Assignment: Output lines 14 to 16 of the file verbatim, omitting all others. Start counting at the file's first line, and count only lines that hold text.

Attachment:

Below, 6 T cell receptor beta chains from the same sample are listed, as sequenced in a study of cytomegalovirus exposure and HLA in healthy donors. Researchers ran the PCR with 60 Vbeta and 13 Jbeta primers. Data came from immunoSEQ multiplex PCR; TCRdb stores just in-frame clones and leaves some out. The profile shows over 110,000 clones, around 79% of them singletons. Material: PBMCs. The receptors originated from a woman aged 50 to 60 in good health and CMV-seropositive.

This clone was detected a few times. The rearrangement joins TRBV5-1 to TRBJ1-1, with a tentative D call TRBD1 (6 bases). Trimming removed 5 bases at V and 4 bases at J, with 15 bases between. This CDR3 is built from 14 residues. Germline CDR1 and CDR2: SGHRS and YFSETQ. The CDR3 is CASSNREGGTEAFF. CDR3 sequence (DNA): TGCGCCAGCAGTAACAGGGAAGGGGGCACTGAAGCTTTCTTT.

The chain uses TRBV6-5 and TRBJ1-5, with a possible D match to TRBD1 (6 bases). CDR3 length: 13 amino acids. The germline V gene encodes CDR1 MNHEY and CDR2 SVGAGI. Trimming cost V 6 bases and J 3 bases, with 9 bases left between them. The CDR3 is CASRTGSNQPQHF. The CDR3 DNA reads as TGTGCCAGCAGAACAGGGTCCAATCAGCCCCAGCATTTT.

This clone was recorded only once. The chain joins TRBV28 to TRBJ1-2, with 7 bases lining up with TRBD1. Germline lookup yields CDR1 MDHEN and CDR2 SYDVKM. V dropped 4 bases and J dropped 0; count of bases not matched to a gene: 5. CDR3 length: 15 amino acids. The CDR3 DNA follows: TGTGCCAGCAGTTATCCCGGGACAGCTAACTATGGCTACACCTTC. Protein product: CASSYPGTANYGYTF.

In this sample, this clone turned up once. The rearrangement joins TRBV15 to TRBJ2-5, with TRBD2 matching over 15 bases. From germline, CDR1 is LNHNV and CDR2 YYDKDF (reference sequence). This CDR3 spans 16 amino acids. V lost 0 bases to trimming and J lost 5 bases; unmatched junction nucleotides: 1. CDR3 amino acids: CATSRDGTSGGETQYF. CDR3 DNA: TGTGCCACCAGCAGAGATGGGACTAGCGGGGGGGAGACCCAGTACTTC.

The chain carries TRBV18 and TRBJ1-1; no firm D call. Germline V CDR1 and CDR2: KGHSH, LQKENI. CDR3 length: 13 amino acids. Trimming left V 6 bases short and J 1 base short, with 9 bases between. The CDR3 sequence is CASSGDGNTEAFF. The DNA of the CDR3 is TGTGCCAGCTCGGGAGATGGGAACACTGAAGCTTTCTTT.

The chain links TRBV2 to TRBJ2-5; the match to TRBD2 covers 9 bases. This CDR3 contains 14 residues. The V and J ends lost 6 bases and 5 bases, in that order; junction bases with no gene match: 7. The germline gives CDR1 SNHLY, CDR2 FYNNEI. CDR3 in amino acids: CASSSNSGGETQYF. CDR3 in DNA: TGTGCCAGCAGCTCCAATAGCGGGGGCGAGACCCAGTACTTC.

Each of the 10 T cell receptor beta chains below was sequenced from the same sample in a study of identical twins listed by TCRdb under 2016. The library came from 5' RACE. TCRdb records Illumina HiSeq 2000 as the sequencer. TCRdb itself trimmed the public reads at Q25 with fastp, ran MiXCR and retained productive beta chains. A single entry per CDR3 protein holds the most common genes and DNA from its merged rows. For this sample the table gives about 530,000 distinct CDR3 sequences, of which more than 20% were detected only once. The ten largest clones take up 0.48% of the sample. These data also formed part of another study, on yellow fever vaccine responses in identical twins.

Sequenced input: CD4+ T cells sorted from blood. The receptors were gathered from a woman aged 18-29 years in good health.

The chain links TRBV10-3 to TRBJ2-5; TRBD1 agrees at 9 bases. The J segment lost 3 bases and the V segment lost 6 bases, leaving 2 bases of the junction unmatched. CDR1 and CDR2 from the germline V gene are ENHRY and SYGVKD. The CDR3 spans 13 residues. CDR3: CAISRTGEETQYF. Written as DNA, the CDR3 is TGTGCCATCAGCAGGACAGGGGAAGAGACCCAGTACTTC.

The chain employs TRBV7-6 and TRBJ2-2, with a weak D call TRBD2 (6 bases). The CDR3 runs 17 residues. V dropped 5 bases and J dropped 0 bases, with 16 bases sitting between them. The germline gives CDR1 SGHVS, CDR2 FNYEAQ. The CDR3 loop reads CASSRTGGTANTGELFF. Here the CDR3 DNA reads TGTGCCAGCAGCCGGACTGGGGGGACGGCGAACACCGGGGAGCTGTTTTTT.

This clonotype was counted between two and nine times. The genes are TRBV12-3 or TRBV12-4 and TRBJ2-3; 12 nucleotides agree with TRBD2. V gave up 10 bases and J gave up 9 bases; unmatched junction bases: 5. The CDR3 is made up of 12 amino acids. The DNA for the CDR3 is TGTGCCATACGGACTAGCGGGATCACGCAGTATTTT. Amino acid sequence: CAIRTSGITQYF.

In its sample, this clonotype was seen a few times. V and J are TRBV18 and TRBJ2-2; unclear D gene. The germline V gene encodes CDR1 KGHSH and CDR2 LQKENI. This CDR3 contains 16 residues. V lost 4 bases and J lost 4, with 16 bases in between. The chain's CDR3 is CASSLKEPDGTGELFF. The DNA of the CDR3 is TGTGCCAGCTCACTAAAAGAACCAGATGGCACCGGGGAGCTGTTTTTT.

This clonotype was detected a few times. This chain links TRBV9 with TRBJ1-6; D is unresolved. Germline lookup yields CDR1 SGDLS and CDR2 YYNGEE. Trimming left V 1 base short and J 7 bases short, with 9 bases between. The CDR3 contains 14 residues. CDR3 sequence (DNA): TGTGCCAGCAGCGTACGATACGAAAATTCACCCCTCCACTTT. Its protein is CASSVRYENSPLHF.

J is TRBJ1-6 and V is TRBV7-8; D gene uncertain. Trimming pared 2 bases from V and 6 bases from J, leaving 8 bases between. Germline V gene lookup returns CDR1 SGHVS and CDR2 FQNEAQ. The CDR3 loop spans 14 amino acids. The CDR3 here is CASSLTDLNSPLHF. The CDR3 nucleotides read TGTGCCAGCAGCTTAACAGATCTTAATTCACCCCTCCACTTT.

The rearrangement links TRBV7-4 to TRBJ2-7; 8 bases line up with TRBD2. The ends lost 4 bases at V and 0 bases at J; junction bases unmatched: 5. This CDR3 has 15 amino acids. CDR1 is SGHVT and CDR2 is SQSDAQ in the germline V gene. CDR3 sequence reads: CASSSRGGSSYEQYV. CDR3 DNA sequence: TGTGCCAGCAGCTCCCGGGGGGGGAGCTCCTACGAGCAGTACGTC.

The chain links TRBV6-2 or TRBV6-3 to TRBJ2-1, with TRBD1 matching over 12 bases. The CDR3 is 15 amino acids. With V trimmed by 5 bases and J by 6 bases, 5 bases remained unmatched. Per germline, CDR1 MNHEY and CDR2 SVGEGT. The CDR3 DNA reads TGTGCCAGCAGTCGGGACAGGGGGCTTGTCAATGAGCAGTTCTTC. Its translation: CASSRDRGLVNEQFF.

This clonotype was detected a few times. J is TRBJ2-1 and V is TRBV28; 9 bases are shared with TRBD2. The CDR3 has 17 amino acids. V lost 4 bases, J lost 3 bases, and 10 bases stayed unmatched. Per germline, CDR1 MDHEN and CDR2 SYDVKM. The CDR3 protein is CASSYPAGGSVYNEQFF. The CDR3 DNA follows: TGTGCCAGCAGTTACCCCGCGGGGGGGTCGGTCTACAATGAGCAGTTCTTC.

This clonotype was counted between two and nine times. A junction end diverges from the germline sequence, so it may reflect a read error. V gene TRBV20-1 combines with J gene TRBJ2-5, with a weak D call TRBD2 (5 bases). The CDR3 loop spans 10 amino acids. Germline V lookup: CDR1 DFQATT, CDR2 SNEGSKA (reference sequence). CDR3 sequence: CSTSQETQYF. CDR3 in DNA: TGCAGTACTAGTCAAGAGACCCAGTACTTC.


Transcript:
This clonotype was detected a few times. This chain links TRBV9 with TRBJ1-6; D is unresolved. Germline lookup yields CDR1 SGDLS and CDR2 YYNGEE. Trimming left V 1 base short and J 7 bases short, with 9 bases between. The CDR3 contains 14 residues. CDR3 sequence (DNA): TGTGCCAGCAGCGTACGATACGAAAATTCACCCCTCCACTTT. Its protein is CASSVRYENSPLHF.

J is TRBJ1-6 and V is TRBV7-8; D gene uncertain. Trimming pared 2 bases from V and 6 bases from J, leaving 8 bases between. Germline V gene lookup returns CDR1 SGHVS and CDR2 FQNEAQ. The CDR3 loop spans 14 amino acids. The CDR3 here is CASSLTDLNSPLHF. The CDR3 nucleotides read TGTGCCAGCAGCTTAACAGATCTTAATTCACCCCTCCACTTT.

The rearrangement links TRBV7-4 to TRBJ2-7; 8 bases line up with TRBD2. The ends lost 4 bases at V and 0 bases at J; junction bases unmatched: 5. This CDR3 has 15 amino acids. CDR1 is SGHVT and CDR2 is SQSDAQ in the germline V gene. CDR3 sequence reads: CASSSRGGSSYEQYV. CDR3 DNA sequence: TGTGCCAGCAGCTCCCGGGGGGGGAGCTCCTACGAGCAGTACGTC.